BALANCING VALVE Automatically proportions the correct amount of AFFF concentrate with seawater. The balancing valve is a diaphragm-actuated control valve that responds to pressure changes between the AFFF concentrate supply line and the firemain.
BASE SURGE Is from an underwater burst and is a rapidly expanding cloud or mist of water droplets. This cloud is produced by the collapse of the water column that was thrown up by the underwater detonation.
BETA PARTICLES A form of ionizing nuclear radiation consisting of negatively charged subatomic particles emitted by some radioactive materials. A beta particle is a high-speed electron.
BIOLOGICAL VECTORS These are animals in whose bodies the infecting organism develops or multiplies before it can infect the recipient animal.
BLACKOUT Disruption of electronic emissions from radio and radar after a nuclear weapon explosion. It is caused by changes in atmospheric ionization.
BLISTER AGENTS Chemical agents that affect the eyes and lungs and blister the skin, producing long-term incapacitation or death. Blister agents are odorless and vary in duration of effectiveness. The primary blister agents, HD and HN, are most effective for general use.
BLOOD AGENTS Chemical agents that enter the body through the respiratory tract. Most blood agents act rapidly and are normally nonpersistent. In general, a victim who does not die quickly will recover within a few hours.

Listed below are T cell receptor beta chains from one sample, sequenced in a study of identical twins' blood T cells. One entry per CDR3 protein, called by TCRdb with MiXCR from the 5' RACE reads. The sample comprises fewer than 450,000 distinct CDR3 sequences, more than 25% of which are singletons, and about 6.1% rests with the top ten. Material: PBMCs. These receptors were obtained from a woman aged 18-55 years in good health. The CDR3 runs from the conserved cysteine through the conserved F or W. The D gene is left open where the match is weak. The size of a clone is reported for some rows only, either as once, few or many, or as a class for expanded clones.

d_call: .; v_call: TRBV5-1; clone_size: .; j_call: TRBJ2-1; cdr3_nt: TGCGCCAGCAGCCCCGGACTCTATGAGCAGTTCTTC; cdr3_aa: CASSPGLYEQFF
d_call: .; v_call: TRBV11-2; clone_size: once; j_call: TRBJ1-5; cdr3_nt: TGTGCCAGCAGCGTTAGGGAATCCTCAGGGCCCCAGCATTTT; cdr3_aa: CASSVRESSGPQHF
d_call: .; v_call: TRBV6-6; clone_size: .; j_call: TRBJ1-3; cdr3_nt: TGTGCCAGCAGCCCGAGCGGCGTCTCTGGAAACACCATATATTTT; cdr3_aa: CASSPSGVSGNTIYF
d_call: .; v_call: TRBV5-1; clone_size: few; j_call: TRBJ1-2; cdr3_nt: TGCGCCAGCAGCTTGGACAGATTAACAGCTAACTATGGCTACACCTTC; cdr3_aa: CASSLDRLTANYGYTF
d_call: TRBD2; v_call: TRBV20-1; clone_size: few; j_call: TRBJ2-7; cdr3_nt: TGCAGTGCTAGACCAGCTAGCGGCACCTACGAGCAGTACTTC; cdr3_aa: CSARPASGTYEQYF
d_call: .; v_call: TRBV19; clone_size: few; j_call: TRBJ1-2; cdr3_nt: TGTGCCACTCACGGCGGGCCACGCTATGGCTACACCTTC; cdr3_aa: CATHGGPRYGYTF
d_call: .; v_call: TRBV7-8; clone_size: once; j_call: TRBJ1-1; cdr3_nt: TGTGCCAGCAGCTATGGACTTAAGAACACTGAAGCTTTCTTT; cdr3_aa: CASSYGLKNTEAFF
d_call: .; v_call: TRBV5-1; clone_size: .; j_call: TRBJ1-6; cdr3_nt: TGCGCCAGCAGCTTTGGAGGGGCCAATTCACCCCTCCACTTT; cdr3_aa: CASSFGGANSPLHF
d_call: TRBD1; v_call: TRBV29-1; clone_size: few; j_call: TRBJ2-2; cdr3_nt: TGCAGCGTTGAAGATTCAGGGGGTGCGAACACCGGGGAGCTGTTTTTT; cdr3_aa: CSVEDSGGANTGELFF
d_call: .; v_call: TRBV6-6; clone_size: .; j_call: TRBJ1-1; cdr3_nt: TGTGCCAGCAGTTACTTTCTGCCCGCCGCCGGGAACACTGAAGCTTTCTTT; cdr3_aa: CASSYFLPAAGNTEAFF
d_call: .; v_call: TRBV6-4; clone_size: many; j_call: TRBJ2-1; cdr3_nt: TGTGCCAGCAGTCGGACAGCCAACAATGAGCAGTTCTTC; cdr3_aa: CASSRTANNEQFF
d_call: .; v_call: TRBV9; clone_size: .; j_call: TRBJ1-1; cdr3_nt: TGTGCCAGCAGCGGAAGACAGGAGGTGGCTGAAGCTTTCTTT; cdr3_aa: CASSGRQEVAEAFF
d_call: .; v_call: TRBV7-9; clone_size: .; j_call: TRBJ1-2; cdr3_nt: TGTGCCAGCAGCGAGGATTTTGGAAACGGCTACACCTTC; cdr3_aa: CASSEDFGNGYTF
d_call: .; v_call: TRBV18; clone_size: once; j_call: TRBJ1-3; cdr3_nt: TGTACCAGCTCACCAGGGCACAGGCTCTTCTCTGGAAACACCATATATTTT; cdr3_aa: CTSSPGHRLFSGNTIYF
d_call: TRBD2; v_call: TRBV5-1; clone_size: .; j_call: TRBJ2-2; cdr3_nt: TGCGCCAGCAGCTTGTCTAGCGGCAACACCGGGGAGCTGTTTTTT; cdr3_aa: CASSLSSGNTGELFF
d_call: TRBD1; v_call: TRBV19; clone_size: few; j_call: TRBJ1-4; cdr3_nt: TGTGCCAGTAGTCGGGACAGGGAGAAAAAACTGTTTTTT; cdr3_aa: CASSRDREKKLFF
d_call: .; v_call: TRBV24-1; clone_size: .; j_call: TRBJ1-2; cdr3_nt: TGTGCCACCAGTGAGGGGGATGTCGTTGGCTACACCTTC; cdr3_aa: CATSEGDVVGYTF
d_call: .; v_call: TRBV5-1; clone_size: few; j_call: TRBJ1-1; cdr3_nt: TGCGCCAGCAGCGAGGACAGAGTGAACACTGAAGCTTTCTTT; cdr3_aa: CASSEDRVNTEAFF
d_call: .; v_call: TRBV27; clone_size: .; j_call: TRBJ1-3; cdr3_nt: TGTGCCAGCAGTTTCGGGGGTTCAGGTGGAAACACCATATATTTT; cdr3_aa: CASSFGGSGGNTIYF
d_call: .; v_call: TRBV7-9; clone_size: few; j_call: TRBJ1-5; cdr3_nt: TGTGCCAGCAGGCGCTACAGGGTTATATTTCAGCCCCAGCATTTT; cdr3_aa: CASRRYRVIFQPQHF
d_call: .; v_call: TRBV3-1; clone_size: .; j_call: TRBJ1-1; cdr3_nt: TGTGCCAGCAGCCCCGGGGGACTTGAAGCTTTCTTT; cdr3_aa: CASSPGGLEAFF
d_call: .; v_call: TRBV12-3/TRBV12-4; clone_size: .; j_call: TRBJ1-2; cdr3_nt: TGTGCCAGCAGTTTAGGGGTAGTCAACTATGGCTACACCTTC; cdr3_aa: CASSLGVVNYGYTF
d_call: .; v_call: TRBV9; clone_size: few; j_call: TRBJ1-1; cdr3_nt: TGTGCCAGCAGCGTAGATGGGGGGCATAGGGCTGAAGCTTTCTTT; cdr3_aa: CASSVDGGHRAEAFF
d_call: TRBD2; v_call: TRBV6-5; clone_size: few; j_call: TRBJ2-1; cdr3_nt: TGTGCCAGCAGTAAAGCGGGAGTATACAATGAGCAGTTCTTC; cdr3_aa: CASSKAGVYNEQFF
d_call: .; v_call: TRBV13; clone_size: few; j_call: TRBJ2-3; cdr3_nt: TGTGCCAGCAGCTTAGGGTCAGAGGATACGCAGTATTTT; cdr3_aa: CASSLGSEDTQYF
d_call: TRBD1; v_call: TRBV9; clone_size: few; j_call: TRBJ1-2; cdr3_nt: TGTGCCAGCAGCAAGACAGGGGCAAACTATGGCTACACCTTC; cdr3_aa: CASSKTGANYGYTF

BLUEOUT Acoustic reverberation (echoes) from underwater explosions (nuclear and conventional weapons) that masks the sounds sonar is supposed to detect.
BUFFER ZONE The area between the inner and outer smoke boundaries established for a class BRAVO fire in a machinery space.
BULWARKS Solid fencing along the gunwale of the main (weather) deck.
BUOYANCY The ability of an object to float
CALCIUM HYPOCHLORITE The standard shipboard decontaminant for chemical and biological agents.
CARBON DIOXIDE (CO2) CO2 is a colorless and odorless gas.
CARBON MONOXIDE (CO) A colorless, odorless, tasteless, and nonirritating gas. However, it can cause death even in small concentrations.
CASCOR (Casualty Correction) This report shall be submitted as soon as possible after the casualty has been corrected.
CASREP (Casualty Report) Casualty Report) is submitted to report the occurrence of a significant equipment casualty or malfunction which cannot be corrected within 48 hours and which reduces the ship’s ability to perform its mission.
CASUALTY EXPOSURE The total gamma exposure that the commanding officer has established to identify radiological casualties